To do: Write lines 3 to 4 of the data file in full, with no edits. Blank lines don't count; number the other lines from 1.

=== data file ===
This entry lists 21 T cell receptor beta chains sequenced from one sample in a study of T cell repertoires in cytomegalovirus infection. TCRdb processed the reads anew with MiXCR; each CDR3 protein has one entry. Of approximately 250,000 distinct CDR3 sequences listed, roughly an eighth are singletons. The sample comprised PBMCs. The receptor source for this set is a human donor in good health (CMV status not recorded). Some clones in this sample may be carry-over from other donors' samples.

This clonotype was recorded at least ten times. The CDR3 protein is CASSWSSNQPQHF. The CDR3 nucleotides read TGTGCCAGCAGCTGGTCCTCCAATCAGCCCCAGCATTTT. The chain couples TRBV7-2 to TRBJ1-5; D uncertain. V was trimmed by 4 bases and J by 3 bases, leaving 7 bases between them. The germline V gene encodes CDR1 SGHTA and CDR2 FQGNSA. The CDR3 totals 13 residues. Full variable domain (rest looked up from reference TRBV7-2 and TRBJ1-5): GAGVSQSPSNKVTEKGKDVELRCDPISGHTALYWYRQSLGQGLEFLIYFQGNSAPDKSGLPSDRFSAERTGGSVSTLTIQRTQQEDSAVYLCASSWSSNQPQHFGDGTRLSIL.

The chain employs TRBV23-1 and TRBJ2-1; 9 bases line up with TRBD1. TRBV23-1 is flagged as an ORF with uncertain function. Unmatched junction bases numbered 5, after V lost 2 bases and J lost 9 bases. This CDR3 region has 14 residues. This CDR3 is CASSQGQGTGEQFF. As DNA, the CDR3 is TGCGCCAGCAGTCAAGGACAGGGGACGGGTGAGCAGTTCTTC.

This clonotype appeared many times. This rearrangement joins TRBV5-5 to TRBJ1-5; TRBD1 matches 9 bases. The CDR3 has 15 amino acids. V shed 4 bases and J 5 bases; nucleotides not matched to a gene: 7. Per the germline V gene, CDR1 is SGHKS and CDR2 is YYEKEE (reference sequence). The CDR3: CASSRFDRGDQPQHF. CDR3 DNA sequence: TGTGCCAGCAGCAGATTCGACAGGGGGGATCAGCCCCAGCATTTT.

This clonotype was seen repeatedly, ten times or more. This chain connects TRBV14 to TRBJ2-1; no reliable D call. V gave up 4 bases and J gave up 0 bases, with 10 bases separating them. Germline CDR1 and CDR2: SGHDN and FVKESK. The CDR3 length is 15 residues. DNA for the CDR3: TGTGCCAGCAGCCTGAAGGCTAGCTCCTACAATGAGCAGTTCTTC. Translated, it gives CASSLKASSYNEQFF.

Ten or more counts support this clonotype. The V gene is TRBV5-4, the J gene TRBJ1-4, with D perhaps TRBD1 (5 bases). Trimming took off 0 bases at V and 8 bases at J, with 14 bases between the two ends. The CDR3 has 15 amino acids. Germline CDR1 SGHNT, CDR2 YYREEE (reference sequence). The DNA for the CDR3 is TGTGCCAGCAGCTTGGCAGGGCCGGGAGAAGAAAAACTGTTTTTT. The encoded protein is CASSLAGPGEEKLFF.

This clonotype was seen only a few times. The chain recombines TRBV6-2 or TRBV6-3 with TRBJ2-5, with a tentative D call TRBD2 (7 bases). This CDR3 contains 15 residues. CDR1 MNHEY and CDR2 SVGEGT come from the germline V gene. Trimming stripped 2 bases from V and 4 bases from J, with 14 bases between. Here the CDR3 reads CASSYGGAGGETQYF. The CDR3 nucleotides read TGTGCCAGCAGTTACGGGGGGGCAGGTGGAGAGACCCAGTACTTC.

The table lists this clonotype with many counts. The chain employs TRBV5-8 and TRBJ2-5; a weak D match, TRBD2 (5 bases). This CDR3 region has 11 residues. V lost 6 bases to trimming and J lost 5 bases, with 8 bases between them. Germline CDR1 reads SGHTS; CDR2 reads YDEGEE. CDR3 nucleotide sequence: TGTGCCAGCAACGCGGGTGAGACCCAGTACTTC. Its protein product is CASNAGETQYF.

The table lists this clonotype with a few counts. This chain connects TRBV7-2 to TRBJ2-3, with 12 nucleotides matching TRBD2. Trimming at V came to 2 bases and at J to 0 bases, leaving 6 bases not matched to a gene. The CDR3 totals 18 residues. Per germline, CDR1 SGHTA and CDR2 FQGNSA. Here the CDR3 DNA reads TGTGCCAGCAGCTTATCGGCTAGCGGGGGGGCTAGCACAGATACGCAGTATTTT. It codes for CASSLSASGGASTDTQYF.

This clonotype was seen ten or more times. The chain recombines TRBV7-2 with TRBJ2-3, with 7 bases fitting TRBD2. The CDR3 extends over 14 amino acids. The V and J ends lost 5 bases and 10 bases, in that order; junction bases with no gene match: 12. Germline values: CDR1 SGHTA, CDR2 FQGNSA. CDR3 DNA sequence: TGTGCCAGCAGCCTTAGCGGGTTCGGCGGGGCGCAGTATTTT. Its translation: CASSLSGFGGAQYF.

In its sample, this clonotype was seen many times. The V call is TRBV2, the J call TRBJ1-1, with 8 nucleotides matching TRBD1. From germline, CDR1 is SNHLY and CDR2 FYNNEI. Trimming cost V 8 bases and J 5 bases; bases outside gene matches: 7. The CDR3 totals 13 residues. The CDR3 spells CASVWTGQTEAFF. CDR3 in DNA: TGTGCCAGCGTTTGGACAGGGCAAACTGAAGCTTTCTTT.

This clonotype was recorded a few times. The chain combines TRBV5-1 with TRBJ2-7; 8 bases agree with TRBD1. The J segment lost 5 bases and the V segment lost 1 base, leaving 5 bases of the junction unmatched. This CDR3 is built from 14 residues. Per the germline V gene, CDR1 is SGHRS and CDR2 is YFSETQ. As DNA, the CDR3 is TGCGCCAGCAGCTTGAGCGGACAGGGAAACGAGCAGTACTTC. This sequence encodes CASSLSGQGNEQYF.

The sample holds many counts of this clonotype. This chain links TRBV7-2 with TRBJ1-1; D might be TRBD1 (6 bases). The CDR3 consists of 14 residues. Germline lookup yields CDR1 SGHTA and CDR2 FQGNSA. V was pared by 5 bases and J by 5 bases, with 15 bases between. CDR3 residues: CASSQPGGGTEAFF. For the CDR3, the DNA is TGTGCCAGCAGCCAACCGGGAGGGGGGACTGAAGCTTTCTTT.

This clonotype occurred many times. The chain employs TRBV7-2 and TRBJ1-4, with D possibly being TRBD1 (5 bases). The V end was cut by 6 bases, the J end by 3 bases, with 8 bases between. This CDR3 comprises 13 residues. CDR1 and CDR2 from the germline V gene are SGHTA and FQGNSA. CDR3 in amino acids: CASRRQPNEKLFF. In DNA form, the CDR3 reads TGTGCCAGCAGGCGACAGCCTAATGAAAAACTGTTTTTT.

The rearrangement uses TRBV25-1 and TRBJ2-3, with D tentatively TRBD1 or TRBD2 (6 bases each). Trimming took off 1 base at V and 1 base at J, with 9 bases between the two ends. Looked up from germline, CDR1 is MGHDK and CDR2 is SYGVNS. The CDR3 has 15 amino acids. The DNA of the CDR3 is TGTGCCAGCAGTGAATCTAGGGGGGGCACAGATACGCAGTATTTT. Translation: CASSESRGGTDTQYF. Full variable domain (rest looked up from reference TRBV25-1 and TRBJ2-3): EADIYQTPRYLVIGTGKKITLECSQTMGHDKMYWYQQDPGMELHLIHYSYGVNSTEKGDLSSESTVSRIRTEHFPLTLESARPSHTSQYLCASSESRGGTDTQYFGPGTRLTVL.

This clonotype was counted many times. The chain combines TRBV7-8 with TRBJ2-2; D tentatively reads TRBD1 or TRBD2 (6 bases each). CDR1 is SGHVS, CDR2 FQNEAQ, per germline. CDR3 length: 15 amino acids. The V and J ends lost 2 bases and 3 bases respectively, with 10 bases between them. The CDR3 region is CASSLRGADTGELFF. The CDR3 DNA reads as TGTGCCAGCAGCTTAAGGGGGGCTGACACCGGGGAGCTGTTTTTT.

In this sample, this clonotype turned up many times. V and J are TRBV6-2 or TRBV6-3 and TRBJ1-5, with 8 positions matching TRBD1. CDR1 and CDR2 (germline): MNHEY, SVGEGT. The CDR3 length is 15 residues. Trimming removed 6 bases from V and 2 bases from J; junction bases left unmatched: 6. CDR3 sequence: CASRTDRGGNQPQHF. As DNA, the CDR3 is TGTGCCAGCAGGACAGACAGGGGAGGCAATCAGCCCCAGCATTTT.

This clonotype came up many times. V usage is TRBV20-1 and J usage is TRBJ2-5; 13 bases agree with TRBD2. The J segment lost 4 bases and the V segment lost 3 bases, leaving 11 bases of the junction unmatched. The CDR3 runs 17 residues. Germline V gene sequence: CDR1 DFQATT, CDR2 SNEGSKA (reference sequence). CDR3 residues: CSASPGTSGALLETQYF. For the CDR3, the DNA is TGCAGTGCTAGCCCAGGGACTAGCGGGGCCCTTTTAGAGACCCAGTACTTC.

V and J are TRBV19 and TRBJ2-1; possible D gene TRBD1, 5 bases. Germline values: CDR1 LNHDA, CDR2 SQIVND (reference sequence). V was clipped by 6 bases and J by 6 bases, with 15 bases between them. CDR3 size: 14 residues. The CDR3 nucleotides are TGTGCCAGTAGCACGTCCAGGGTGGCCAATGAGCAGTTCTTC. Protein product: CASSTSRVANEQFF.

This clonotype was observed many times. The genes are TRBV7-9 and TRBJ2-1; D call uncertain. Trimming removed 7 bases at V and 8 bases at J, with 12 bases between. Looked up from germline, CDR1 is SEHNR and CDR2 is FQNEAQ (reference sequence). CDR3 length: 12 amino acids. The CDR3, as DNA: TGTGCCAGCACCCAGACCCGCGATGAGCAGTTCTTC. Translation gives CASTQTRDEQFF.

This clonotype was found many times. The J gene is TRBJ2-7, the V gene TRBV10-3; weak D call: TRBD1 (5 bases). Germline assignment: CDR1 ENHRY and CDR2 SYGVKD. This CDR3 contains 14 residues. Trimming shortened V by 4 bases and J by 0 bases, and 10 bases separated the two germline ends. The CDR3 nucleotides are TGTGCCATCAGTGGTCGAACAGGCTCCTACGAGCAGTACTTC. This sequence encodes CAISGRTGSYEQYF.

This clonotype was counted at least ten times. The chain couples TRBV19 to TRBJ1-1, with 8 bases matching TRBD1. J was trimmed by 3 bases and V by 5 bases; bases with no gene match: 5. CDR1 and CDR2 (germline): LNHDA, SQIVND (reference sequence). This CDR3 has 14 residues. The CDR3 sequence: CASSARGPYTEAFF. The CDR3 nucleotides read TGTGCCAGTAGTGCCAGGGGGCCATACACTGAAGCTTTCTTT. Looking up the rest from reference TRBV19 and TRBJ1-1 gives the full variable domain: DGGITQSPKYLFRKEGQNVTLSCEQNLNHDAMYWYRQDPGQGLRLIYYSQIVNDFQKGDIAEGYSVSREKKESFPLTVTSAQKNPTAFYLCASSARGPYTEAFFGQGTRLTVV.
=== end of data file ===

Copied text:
The chain employs TRBV23-1 and TRBJ2-1; 9 bases line up with TRBD1. TRBV23-1 is flagged as an ORF with uncertain function. Unmatched junction bases numbered 5, after V lost 2 bases and J lost 9 bases. This CDR3 region has 14 residues. This CDR3 is CASSQGQGTGEQFF. As DNA, the CDR3 is TGCGCCAGCAGTCAAGGACAGGGGACGGGTGAGCAGTTCTTC.

This clonotype appeared many times. This rearrangement joins TRBV5-5 to TRBJ1-5; TRBD1 matches 9 bases. The CDR3 has 15 amino acids. V shed 4 bases and J 5 bases; nucleotides not matched to a gene: 7. Per the germline V gene, CDR1 is SGHKS and CDR2 is YYEKEE (reference sequence). The CDR3: CASSRFDRGDQPQHF. CDR3 DNA sequence: TGTGCCAGCAGCAGATTCGACAGGGGGGATCAGCCCCAGCATTTT.